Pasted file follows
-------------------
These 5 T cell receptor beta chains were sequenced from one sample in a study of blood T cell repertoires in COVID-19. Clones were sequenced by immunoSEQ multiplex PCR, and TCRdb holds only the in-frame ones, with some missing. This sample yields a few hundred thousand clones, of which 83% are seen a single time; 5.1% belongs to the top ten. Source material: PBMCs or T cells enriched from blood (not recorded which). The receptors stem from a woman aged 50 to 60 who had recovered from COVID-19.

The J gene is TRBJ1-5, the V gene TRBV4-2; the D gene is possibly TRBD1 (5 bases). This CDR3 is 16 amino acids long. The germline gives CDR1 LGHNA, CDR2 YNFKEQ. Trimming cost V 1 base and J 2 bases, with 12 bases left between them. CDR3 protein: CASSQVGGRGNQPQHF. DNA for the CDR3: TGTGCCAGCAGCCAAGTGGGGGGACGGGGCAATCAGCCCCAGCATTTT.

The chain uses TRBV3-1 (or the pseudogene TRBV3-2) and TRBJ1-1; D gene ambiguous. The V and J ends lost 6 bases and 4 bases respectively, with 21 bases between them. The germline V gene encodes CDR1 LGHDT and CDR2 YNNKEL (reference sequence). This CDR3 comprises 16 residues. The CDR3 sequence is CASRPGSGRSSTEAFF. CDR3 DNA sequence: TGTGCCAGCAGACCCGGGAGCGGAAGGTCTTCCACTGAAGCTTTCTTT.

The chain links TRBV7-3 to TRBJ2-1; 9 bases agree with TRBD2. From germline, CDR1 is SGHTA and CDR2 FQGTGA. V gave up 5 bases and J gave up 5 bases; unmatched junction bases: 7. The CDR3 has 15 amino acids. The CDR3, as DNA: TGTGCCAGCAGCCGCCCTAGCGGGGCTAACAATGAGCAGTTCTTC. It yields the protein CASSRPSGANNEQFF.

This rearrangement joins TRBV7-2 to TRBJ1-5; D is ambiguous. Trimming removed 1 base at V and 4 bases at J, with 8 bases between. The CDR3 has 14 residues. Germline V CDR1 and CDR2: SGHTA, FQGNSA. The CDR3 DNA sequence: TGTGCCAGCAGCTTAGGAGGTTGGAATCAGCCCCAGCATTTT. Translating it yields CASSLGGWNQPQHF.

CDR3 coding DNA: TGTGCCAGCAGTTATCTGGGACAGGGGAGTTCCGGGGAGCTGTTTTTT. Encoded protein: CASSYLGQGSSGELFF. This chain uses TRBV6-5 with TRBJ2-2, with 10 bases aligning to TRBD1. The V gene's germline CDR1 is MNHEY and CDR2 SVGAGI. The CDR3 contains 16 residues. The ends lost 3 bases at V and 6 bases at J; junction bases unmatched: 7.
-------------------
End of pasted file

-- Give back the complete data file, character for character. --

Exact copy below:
These 5 T cell receptor beta chains were sequenced from one sample in a study of blood T cell repertoires in COVID-19. Clones were sequenced by immunoSEQ multiplex PCR, and TCRdb holds only the in-frame ones, with some missing. This sample yields a few hundred thousand clones, of which 83% are seen a single time; 5.1% belongs to the top ten. Source material: PBMCs or T cells enriched from blood (not recorded which). The receptors stem from a woman aged 50 to 60 who had recovered from COVID-19.

The J gene is TRBJ1-5, the V gene TRBV4-2; the D gene is possibly TRBD1 (5 bases). This CDR3 is 16 amino acids long. The germline gives CDR1 LGHNA, CDR2 YNFKEQ. Trimming cost V 1 base and J 2 bases, with 12 bases left between them. CDR3 protein: CASSQVGGRGNQPQHF. DNA for the CDR3: TGTGCCAGCAGCCAAGTGGGGGGACGGGGCAATCAGCCCCAGCATTTT.

The chain uses TRBV3-1 (or the pseudogene TRBV3-2) and TRBJ1-1; D gene ambiguous. The V and J ends lost 6 bases and 4 bases respectively, with 21 bases between them. The germline V gene encodes CDR1 LGHDT and CDR2 YNNKEL (reference sequence). This CDR3 comprises 16 residues. The CDR3 sequence is CASRPGSGRSSTEAFF. CDR3 DNA sequence: TGTGCCAGCAGACCCGGGAGCGGAAGGTCTTCCACTGAAGCTTTCTTT.

The chain links TRBV7-3 to TRBJ2-1; 9 bases agree with TRBD2. From germline, CDR1 is SGHTA and CDR2 FQGTGA. V gave up 5 bases and J gave up 5 bases; unmatched junction bases: 7. The CDR3 has 15 amino acids. The CDR3, as DNA: TGTGCCAGCAGCCGCCCTAGCGGGGCTAACAATGAGCAGTTCTTC. It yields the protein CASSRPSGANNEQFF.

This rearrangement joins TRBV7-2 to TRBJ1-5; D is ambiguous. Trimming removed 1 base at V and 4 bases at J, with 8 bases between. The CDR3 has 14 residues. Germline V CDR1 and CDR2: SGHTA, FQGNSA. The CDR3 DNA sequence: TGTGCCAGCAGCTTAGGAGGTTGGAATCAGCCCCAGCATTTT. Translating it yields CASSLGGWNQPQHF.

CDR3 coding DNA: TGTGCCAGCAGTTATCTGGGACAGGGGAGTTCCGGGGAGCTGTTTTTT. Encoded protein: CASSYLGQGSSGELFF. This chain uses TRBV6-5 with TRBJ2-2, with 10 bases aligning to TRBD1. The V gene's germline CDR1 is MNHEY and CDR2 SVGAGI. The CDR3 contains 16 residues. The ends lost 3 bases at V and 6 bases at J; junction bases unmatched: 7.